Accessible Search Form           Advanced Search

  • PRINT PAGE  |  PRINT ENTIRE TOPIC  |  SHARE

What Causes Hemophilia?

If you have inherited hemophilia, you're born with the disorder. It's caused by a defect in one of the genes that determine how the body makes blood clotting factor VIII or IX. These genes are located on the X chromosomes (KRO-muh-somz).

Chromosomes come in pairs. Females have two X chromosomes, while males have one X and one Y chromosome. Only the X chromosome carries the genes related to clotting factors.

A male who has a faulty hemophilia gene on his X chromosome will have hemophilia. A female must have the faulty gene on both of her X chromosomes to have hemophilia, which is very rare.

If a female has the faulty gene on only one of her X chromosomes, she is a "hemophilia carrier.” Carriers don't have hemophilia, but they can pass the faulty gene to their children.

Below are two examples of how the hemophilia gene is inherited.

Inheritance Pattern for Hemophilia—Example 1

The diagram shows one example of how the hemophilia gene is inherited. In this example, the father doesn't have hemophilia (that is, he has two normal chromosomes X and Y). The mother is a carrier of hemophilia (that is, she has one abnormal X chromosome and one normal X chromosome). Each daughter has a 50 percent chance of inheriting the abnormal gene from her mother and being a carrier. Each son has a 50 percent chance of inheriting the abnormal gene from his mother and having hemophilia.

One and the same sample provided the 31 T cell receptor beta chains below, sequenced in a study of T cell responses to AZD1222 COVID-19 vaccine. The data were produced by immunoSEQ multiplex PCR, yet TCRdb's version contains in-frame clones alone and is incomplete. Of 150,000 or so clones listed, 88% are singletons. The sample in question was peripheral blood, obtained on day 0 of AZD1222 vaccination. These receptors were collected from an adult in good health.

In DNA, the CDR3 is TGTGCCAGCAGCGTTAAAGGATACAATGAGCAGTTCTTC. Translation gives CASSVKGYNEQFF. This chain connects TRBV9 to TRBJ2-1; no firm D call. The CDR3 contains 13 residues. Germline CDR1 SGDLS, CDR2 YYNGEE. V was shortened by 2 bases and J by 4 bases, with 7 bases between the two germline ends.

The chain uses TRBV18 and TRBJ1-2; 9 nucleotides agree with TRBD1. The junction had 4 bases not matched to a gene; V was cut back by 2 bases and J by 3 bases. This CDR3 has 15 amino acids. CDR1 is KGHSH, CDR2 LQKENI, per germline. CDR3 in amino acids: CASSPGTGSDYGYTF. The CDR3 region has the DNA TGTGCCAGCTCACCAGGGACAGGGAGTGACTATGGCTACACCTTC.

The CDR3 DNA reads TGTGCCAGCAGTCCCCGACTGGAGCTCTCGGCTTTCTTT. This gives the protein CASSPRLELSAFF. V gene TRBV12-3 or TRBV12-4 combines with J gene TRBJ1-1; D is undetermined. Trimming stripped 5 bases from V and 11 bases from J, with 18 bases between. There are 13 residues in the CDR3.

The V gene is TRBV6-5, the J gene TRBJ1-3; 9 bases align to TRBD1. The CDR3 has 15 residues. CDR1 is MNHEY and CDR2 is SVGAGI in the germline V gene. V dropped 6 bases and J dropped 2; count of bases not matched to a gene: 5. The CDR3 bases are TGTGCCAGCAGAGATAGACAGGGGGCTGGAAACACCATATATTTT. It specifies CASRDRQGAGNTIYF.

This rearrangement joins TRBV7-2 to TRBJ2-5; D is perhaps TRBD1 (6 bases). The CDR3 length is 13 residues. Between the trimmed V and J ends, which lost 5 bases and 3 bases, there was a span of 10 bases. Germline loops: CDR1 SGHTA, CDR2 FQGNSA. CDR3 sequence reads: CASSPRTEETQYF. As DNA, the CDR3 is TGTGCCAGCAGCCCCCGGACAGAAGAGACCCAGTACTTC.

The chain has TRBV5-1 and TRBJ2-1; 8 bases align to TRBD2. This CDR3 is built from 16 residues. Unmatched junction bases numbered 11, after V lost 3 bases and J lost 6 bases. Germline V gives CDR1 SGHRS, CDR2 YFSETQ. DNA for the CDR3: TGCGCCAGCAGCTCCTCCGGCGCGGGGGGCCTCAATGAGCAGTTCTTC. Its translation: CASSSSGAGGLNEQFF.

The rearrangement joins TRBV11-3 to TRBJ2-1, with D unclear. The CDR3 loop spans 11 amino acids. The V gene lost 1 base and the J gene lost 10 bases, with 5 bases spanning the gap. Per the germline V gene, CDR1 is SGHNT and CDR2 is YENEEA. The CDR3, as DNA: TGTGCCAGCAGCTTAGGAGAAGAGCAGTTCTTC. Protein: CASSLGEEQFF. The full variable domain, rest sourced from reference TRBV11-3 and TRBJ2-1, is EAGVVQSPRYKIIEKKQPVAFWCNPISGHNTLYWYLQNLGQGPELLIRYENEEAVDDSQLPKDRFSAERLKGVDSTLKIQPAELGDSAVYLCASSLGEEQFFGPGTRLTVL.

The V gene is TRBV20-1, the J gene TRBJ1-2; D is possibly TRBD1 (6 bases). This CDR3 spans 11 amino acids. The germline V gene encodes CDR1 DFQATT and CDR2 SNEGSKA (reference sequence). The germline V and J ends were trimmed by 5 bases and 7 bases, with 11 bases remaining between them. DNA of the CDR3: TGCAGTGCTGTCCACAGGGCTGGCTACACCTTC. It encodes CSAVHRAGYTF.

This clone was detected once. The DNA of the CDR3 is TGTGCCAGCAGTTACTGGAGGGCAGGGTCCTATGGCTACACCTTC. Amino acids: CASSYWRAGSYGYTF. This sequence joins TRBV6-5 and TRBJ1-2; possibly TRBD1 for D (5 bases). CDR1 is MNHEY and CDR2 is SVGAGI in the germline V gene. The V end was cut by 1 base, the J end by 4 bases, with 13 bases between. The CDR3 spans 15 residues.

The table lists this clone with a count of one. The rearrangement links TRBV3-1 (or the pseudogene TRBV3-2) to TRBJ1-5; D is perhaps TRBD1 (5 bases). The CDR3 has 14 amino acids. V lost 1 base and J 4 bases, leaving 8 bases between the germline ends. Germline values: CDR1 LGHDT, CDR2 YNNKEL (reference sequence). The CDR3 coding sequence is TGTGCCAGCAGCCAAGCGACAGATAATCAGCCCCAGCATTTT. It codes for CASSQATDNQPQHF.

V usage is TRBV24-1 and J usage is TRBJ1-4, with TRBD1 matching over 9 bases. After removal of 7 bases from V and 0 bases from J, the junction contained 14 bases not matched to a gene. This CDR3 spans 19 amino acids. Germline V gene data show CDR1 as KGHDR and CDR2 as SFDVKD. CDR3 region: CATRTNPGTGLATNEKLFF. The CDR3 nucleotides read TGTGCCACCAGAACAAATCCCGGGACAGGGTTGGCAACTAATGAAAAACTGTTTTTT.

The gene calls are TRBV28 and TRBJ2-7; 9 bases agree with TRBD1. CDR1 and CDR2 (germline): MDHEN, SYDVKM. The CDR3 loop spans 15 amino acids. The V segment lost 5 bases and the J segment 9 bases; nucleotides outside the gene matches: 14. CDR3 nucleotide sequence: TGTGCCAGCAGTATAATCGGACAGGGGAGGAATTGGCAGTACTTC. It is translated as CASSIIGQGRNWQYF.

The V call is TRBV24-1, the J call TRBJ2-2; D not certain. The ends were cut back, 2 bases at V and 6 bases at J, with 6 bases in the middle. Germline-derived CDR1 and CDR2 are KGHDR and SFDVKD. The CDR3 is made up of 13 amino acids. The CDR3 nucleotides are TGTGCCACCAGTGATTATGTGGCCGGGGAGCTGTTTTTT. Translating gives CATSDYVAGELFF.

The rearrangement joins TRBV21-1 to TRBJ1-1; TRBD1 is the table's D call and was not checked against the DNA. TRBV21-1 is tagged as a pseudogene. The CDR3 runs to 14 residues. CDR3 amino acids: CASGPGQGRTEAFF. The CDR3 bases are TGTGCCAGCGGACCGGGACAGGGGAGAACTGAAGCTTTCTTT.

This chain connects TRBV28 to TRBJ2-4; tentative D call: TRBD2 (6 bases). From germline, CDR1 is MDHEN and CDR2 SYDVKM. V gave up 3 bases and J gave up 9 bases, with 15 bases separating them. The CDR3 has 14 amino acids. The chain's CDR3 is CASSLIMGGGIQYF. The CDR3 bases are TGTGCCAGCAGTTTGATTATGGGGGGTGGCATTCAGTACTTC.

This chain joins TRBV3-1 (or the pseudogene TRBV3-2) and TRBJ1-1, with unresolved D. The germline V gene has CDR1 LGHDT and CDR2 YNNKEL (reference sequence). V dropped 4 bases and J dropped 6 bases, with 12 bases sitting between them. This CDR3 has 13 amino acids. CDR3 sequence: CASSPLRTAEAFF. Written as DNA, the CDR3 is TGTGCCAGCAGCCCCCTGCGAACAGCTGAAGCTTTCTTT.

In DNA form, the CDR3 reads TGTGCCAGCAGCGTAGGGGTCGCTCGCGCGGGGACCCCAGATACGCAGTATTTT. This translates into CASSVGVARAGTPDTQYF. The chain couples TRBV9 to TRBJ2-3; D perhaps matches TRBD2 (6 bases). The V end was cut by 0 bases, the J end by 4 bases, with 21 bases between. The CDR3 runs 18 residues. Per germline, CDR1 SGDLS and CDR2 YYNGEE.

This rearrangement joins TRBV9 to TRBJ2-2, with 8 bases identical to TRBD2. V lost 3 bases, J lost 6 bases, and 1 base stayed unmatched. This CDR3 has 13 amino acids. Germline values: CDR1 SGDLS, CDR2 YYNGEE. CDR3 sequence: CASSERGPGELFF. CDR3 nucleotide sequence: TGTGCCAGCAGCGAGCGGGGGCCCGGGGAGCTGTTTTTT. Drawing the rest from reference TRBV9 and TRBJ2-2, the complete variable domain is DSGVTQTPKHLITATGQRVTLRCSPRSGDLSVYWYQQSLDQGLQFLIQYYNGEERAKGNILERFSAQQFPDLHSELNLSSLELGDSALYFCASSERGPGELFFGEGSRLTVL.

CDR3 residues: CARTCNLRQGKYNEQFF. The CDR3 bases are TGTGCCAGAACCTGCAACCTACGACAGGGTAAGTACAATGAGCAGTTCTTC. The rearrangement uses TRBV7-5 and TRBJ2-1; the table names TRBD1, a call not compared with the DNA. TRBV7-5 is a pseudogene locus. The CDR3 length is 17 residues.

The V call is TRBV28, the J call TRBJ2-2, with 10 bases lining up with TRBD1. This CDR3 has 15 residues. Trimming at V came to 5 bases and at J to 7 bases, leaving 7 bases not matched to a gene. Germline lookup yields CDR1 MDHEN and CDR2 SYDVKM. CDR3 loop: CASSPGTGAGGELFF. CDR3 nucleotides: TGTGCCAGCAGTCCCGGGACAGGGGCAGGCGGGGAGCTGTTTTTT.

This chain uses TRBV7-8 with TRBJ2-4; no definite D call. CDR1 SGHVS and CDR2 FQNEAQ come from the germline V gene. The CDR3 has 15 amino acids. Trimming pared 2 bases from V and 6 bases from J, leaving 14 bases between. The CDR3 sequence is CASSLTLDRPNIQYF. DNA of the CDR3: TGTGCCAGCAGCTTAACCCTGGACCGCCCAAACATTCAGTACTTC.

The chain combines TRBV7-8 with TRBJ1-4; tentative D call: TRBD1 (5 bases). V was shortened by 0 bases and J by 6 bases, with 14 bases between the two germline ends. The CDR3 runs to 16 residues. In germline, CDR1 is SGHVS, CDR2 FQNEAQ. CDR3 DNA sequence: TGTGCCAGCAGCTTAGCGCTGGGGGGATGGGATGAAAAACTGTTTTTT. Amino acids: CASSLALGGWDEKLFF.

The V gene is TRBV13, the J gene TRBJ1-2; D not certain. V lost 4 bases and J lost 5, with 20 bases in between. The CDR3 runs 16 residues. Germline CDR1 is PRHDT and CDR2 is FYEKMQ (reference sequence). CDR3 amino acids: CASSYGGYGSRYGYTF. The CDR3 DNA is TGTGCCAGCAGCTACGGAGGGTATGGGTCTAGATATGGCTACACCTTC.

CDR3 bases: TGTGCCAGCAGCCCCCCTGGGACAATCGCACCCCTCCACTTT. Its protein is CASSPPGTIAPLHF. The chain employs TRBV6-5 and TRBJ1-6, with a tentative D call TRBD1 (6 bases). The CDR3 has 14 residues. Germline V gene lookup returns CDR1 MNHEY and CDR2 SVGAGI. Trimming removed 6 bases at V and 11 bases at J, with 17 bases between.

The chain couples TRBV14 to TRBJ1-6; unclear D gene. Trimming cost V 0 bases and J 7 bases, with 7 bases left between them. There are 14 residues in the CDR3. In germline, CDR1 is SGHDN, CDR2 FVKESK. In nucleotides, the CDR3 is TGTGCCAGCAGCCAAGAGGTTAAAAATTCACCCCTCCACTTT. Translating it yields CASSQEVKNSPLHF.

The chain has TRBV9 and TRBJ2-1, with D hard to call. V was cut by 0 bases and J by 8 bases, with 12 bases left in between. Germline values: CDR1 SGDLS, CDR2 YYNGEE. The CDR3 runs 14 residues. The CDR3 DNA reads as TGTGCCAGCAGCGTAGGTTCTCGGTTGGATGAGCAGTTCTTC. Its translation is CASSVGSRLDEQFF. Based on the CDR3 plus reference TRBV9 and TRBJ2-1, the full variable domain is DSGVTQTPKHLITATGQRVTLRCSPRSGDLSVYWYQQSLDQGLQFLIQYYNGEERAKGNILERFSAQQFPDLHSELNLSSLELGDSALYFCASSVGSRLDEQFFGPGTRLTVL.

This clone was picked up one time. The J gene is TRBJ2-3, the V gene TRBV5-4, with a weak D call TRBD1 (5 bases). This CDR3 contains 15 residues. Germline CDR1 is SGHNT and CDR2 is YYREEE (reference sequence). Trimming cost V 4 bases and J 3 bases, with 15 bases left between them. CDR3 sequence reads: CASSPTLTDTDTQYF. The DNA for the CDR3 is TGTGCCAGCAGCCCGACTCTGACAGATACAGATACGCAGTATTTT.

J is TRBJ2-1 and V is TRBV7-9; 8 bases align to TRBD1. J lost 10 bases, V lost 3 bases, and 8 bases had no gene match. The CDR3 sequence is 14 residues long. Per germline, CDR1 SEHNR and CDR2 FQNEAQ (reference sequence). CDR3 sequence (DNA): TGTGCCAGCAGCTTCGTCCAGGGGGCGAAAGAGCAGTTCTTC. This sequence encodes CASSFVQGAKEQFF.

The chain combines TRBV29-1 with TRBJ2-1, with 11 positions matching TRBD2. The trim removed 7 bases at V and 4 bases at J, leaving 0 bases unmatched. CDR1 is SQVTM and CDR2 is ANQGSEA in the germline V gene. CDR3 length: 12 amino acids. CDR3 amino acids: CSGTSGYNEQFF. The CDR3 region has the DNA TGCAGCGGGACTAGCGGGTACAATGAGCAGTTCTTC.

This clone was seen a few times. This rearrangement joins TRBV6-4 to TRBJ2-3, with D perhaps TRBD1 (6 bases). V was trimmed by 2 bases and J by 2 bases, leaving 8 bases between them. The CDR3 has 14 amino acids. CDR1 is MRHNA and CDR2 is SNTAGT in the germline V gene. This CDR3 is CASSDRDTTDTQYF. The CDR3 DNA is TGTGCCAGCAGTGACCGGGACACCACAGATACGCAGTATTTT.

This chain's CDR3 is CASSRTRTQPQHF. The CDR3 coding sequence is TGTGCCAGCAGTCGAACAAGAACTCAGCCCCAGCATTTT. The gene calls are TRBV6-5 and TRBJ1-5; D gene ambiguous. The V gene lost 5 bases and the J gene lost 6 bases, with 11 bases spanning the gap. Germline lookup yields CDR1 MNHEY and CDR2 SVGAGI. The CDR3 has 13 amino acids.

The image shows one example of how the hemophilia gene is inherited. In this example, the father doesn't have hemophilia (that is, he has two normal chromosomes—X and Y). The mother is a carrier of hemophilia (that is, she has one faulty X chromosome and one normal X chromosome).

Each daughter has a 50 percent chance of inheriting the faulty gene from her mother and being a carrier. Each son has a 50 percent chance of inheriting the faulty gene from his mother and having hemophilia.

Inheritance Pattern for Hemophilia—Example 2

The image shows one example of how the hemophilia gene is inherited. In this example, the father has hemophilia (that is, his X chromosome is faulty). The mother isn't a hemophilia carrier (that is, she has two normal X chromosomes).  Each daughter will inherit the faulty gene from her father and be a carrier. None of the sons will inherit the faulty gene from their father; thus, none will have hemophilia.   

The image shows one example of how the hemophilia gene is inherited. In this example, the father has hemophilia (that is, his X chromosome is faulty). The mother isn't a hemophilia carrier (that is, she has two normal X chromosomes).

Each daughter will inherit the faulty gene from her father and be a carrier. None of the sons will inherit the faulty gene from their father; thus, none will have hemophilia.

Females who are hemophilia carriers usually have enough clotting factors from their one normal X chromosome to prevent serious bleeding problems. However, up to 50 percent of carriers may have an increased risk of bleeding.

Very rarely, a girl is born with hemophilia. This can happen if her father has hemophilia and her mother is a carrier.

Some males who have the disorder are born to mothers who aren't carriers. In these cases, a mutation (random change) occurs in the gene as it is passed to the child.

Rate This Content:

  
previous topic next topic
Hemophilia Clinical Trials

Clinical trials are research studies that explore whether a medical strategy, treatment, or device is safe and effective for humans. To find clinical trials that are currently underway for Hemophilia, visit www.clinicaltrials.gov.

Children and Clinical Studies Logo

Visit Children and Clinical Studies to hear experts, parents, and children talk about their experiences with clinical research.


 
July 31, 2013 Last Updated Icon

The NHLBI updates Health Topics articles on a biennial cycle based on a thorough review of research findings and new literature. The articles also are updated as needed if important new research is published. The date on each Health Topics article reflects when the content was originally posted or last revised.